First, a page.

Migrants, resorting to illegal means to leave Nigeria, combined with financial, legal and political shortcomings are causing significant management problems for the government, says Nigerian researcher Lanre Ikuteyijo.
Ikuteyijo is a PhD candidate hosted by McMaster University’s Department of History, thanks to a grant from the Africa Initiative, a program at The Centre for International Governance Innovation (CIGI). An international scholar who has been featured in top academic publications, his motivation to study irregular and illegal migration — mostly human trafficking and smuggling — is deeply rooted in witnessing the common migration practices among youth in the impoverished suburbs of Lagos State, where he grew up.
High rates of Nigerians leaving the country are a result of scarce employment opportunities, corruption, and widespread poverty. According to Ikuteyijo, the Nigerian Immigration Service has inadequate funding for modern technology and patrolling borders. Political interference has also curbed the effectiveness of the National Agency for the Prohibition of Traffic in Persons and other Related Matters, which is the country’s “focal agency tasked with handling human tracking and child labour cases.” The first of its kind in Africa, it has a mandate to “investigate arrest, prosecute, counsel, and rehabilitate victims of human trafficking [and] it is also tasked with educating the public and liaising with partners to eradicate human trafficking in Nigeria.” However, it has its own shortcomings, including a low rate of prosecuting traffickers due to “difficulties in collecting evidence.”
Ikuteyijo urges Nigeria’s government agencies to develop programs aimed at educating youth on migration norms and introduce incentive programs to curb migration, as Switzerland has done. He concludes that “the struggle against irregular migration in Nigeria necessitates amendments to relevant laws, in line with current realities.”
Most research on irregular and illegal migration out of Nigeria lacks first-hand information and experiences of migrants due to the elusive nature of this group. The result is often a lack of knowledge and body of research to inform policymaking at the national and regional levels. Support from the Africa Initiative enabled Ikuteyijo to conduct on-the-ground research to collect data and conduct interviews with migrants and returnee migrants.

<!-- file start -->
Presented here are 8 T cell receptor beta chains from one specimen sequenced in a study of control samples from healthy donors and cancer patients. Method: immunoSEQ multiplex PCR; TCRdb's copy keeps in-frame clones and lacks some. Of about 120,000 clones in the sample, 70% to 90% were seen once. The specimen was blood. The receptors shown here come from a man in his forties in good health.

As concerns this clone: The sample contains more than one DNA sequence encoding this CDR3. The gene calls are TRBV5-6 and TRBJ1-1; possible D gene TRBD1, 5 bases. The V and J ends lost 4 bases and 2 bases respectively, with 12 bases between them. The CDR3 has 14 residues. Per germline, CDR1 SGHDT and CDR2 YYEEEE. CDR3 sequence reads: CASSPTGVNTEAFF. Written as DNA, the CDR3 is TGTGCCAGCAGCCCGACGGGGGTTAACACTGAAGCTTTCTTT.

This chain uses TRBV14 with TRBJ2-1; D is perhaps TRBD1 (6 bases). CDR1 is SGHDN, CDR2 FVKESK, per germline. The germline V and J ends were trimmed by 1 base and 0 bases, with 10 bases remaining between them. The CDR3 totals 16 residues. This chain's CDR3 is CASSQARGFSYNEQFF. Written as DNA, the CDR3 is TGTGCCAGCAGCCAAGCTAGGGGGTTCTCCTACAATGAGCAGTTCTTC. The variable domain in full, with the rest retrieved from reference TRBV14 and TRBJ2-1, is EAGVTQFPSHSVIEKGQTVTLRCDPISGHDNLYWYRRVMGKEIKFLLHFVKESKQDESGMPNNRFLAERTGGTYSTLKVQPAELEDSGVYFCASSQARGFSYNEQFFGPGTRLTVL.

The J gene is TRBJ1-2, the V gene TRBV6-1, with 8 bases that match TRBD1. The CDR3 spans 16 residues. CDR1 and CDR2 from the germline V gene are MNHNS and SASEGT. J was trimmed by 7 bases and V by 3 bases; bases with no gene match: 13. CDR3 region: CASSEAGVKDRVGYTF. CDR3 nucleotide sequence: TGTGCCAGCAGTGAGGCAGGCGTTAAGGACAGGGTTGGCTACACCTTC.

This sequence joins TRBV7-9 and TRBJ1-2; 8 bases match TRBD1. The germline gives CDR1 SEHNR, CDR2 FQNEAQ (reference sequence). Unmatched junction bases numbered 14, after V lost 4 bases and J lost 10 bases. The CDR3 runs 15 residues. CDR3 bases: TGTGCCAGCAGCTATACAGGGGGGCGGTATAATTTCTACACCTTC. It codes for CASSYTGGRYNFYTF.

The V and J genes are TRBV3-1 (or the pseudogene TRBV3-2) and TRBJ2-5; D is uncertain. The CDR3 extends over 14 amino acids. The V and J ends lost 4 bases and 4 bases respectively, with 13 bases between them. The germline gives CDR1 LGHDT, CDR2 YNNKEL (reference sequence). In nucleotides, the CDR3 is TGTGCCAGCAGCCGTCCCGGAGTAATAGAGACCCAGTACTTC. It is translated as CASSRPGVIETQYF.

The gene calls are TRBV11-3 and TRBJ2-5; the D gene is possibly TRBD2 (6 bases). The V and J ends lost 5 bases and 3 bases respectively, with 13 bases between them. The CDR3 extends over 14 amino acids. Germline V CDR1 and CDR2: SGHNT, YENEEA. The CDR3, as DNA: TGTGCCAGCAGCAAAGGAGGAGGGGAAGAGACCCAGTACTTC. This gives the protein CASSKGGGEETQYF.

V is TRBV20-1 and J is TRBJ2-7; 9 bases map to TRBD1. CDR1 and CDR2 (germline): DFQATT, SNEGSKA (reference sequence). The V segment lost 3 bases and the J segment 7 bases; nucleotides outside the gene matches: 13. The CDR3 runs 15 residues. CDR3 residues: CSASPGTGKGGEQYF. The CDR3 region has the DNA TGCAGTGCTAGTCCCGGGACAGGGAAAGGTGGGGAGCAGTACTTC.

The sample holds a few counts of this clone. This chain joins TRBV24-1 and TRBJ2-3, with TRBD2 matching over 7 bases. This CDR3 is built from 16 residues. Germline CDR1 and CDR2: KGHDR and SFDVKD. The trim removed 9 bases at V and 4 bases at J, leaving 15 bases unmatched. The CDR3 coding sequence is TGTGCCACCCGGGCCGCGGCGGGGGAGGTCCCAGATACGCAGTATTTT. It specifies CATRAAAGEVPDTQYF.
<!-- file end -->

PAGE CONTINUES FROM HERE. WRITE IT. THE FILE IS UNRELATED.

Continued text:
“Lanre’s supported research on irregular and illegal migration and policy recommendations offers an opportunity for him to introduce ideas to new and wider audiences and strengthen national legislation,” says Erica Dybenko, program manager of the Africa Initiative.
The Africa Initiative Graduate Research Program supports policy relevant, innovative research in six thematic areas – conflict resolution, energy, food security, health, migration, and climate change. For more information on the Africa Initiative and students selected for the program, please visit www.africaportal.org/exchange. To read Ikuteyijo’s Backgrounder paper, please visit www.africaportal.org/articles/2012/01/26/illegal-migration-and-policy-challenges-nigeria.
Kevin Dias, Communications Specialist, CIGI
Tel: 519.885.2444, ext. 238, Email: [email protected]
The Centre for International Governance Innovation (CIGI) is an independent, nonpartisan think tank on international governance. Led by experienced practitioners and distinguished academics, CIGI supports research, forms networks, advances policy debate and generates ideas for multilateral governance improvements. Conducting an active agenda of research, events and publications, CIGI’s interdisciplinary work includes collaboration with policy, business and academic communities around the world. CIGI was founded in 2001 by philanthropist Jim Balsillie, then co-CEO of Research In Motion, and collaborates with and gratefully acknowledges support from a number of strategic partners, in particular the Government of Canada and the Government of Ontario. For more information, please visit www.cigionline.org.